Vancouver unveils untraditional medals for 2010 Winter Olympics3:03 am - 10/17/2009
The medals that will be awarded at the 2010 Vancouver Olympics were unveiled today, with organizers touting the awards' connections to Canada, utter uniqueness and hefty weight. What they didn't mention is that they look like microwaved frisbees:
The gold medal looks like it belongs in a bowl of potato chips at King Midas's house. So far I've heard people comment that the medals look like gelt, melted 45s or, as I thought, something from a Dali painting.
But before we get too critical, here are a few facts and explanations of how the medals came to get their, uh, interesting form:
-- The medals of the Vancouver 2010 Olympic Winter Games are circular in shape and based on a large master artwork of an orca whale by Corrine Hunt, a Canadian designer/artist of Komoyue and Tlingit heritage. Each of the medals has a unique hand-cropped section of the abstract art, making every medal one-of-a-kind.
-- They are among the heaviest medals in Olympic, weighing between 500 grams to 576 g depending on the medal.
-- Each feature a different crop of larger contemporary Aboriginal artworks and are undulating rather than flat — both firsts in Games history. The dramatic form of the Vancouver 2010 medals is inspired by the ocean waves, drifting snow and mountainous landscape found in the Games region and throughout Canada.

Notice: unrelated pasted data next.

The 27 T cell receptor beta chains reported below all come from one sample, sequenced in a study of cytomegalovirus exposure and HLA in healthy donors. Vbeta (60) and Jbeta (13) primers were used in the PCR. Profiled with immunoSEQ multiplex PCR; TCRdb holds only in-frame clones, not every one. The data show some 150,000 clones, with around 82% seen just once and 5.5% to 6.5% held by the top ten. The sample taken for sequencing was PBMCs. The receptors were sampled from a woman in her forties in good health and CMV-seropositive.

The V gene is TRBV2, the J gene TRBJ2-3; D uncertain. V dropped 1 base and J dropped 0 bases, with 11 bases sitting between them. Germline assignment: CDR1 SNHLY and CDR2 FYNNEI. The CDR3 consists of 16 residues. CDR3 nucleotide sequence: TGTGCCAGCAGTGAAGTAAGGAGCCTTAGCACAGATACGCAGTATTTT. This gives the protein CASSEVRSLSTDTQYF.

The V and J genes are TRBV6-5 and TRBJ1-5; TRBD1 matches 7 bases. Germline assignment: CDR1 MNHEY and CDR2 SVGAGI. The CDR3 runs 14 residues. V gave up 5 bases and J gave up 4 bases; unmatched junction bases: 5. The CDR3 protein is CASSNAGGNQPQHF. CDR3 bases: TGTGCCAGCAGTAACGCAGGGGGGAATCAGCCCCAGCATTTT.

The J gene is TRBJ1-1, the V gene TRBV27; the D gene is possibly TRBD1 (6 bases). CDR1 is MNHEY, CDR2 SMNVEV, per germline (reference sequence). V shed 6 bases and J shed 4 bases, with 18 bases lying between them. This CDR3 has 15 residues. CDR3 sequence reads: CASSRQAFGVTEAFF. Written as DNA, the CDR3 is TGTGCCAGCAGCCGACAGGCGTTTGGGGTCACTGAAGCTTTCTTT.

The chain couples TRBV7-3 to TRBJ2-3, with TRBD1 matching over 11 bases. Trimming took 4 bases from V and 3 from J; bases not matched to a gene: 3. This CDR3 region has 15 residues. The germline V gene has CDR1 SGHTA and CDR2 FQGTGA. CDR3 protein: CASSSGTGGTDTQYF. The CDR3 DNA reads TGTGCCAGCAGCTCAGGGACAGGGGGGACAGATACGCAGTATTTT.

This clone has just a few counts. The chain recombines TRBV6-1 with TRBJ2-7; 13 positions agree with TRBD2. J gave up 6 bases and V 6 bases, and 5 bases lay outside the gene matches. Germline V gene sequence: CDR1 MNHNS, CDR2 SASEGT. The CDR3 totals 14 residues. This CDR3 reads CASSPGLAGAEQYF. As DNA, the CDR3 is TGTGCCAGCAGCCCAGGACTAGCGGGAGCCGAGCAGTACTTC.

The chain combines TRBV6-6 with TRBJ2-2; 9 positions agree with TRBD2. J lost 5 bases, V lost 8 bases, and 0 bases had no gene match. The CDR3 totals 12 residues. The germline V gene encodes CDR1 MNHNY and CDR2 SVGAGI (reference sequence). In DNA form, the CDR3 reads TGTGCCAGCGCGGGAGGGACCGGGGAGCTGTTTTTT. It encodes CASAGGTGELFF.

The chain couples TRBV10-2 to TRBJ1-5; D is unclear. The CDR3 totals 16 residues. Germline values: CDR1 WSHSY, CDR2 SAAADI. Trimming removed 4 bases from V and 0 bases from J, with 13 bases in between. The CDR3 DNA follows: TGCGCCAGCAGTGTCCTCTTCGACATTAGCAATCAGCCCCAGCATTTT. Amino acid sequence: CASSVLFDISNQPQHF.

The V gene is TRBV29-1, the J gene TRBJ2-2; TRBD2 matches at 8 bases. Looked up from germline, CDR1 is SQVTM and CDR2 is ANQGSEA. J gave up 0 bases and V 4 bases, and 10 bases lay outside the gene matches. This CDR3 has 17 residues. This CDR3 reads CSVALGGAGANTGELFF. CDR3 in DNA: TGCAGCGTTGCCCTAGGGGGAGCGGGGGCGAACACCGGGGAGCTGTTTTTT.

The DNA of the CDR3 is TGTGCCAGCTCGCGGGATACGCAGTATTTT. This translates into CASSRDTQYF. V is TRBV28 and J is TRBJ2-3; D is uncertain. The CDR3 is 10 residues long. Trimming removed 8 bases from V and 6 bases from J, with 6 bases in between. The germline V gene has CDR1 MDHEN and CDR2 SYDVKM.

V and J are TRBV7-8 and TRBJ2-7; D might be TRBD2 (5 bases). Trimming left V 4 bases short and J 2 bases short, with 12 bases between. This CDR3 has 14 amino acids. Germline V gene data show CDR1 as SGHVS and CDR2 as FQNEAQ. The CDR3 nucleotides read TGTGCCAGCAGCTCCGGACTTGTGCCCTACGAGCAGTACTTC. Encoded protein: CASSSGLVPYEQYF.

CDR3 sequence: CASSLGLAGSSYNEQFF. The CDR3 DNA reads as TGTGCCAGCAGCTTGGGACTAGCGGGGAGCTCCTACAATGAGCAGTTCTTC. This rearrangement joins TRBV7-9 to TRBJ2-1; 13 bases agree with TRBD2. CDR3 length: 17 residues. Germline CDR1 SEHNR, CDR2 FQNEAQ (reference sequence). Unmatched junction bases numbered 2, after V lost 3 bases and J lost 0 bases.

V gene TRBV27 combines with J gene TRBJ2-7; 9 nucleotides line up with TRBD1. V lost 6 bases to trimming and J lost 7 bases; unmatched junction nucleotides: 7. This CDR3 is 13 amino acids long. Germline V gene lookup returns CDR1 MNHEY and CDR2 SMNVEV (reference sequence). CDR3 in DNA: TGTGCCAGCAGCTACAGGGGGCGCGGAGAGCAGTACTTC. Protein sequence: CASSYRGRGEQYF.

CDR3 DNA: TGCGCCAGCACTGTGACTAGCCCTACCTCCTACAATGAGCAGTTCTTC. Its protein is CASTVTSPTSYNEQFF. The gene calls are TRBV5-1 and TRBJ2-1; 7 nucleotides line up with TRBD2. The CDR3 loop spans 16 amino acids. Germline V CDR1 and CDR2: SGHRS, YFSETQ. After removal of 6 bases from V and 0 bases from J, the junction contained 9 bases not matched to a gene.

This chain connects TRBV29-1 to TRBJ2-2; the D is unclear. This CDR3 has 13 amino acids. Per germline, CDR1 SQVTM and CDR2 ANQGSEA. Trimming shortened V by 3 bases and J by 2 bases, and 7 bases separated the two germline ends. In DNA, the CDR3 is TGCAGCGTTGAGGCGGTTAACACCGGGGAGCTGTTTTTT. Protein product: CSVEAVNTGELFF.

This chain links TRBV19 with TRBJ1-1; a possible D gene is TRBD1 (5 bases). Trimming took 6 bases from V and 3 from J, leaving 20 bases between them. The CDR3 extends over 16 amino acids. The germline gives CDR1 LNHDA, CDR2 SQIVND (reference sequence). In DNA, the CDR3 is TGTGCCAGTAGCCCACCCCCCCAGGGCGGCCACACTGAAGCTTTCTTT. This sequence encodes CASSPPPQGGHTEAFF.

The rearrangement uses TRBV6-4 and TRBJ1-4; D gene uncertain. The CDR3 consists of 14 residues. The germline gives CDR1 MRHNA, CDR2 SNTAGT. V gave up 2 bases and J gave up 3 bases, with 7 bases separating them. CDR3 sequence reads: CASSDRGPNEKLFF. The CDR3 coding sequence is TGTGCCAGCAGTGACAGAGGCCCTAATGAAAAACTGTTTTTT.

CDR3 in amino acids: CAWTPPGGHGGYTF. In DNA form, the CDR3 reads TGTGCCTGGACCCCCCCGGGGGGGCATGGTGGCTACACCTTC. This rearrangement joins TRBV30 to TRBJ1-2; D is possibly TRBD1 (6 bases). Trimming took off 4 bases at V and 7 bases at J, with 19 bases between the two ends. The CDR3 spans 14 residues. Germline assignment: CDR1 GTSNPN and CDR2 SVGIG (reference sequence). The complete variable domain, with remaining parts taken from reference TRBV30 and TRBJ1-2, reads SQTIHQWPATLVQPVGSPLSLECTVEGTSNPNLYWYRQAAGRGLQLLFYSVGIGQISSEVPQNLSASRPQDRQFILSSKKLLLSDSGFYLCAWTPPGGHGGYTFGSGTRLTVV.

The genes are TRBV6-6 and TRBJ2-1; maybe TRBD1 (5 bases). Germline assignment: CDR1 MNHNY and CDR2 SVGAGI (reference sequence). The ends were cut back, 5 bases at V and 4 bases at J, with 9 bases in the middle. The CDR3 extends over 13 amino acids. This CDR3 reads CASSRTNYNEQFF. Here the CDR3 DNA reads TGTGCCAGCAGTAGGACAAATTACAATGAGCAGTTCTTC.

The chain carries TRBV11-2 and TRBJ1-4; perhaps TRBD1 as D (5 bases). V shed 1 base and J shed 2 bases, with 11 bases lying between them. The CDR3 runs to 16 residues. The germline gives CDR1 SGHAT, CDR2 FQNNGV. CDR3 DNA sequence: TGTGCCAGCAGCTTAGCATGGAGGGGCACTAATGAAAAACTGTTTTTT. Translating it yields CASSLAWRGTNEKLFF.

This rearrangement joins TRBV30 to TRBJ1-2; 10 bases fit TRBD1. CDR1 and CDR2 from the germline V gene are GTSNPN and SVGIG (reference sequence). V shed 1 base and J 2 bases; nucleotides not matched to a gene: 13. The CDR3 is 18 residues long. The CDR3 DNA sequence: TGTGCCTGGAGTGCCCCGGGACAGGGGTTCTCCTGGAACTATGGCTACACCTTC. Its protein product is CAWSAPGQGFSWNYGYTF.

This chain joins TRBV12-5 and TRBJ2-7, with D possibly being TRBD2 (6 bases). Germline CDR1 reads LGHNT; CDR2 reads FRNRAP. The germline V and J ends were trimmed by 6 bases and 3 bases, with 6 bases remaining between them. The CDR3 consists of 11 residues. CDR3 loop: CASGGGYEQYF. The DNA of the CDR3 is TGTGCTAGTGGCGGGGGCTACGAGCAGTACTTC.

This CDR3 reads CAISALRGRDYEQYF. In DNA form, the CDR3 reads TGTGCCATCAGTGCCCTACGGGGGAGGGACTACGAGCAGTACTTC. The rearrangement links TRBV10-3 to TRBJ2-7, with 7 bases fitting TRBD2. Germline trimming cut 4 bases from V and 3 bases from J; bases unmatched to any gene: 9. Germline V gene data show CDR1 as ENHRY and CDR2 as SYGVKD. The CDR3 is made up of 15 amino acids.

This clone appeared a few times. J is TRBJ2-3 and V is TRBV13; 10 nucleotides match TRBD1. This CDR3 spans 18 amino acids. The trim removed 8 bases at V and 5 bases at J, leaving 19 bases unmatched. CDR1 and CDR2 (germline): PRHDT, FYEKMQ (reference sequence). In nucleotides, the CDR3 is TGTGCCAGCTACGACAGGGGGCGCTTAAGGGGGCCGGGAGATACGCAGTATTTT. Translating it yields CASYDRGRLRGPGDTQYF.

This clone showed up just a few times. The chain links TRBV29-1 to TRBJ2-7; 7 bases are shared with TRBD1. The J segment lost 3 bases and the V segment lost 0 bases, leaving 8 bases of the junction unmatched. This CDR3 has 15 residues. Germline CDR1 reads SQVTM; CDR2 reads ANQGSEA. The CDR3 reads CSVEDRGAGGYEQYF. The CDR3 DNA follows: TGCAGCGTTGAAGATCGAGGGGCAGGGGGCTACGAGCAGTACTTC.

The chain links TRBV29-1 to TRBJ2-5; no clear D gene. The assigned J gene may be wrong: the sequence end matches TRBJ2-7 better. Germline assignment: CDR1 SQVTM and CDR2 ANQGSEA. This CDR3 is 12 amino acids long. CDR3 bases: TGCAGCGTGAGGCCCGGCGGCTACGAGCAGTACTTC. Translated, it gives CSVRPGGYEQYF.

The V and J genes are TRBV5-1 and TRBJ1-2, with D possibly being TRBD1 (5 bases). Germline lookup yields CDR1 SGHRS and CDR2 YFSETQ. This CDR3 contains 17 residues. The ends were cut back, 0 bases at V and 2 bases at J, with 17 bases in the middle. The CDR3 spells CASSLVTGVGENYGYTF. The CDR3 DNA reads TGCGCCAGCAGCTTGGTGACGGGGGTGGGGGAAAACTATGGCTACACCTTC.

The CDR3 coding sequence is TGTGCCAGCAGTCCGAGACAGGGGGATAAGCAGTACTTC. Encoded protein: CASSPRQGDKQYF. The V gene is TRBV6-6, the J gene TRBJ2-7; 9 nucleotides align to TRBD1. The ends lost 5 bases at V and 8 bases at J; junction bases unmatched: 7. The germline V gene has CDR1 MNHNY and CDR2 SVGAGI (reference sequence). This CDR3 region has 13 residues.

They're still ugly. But, as Lisa Diller wrote on the Olympics blog at The Los Angeles Times, no athlete is going to quibble about the strange design of an Olympic medal. However, the traditionalist in me likes a simple round shape, a reliefed, venue-specific design and the Olympic rings.
The Summer Games usually follow this design, opting for a traditional format for every Olympics which usually feature the goddess of victory, Nike, on the front and backs designed by organizers of the host city. The Winter Games have less rigid structures in place for medals, which is how you end up with Vancouver's waviness. At least they're gold, silver and bronze though and not glass medals like Albertville handed out in 1992 or, even worse, the Torino doughnuts.
You can say it was inspired by all the grand things in the world: they're still bleh to me. Though I guess good on them for commisioning from a native Canadian artist.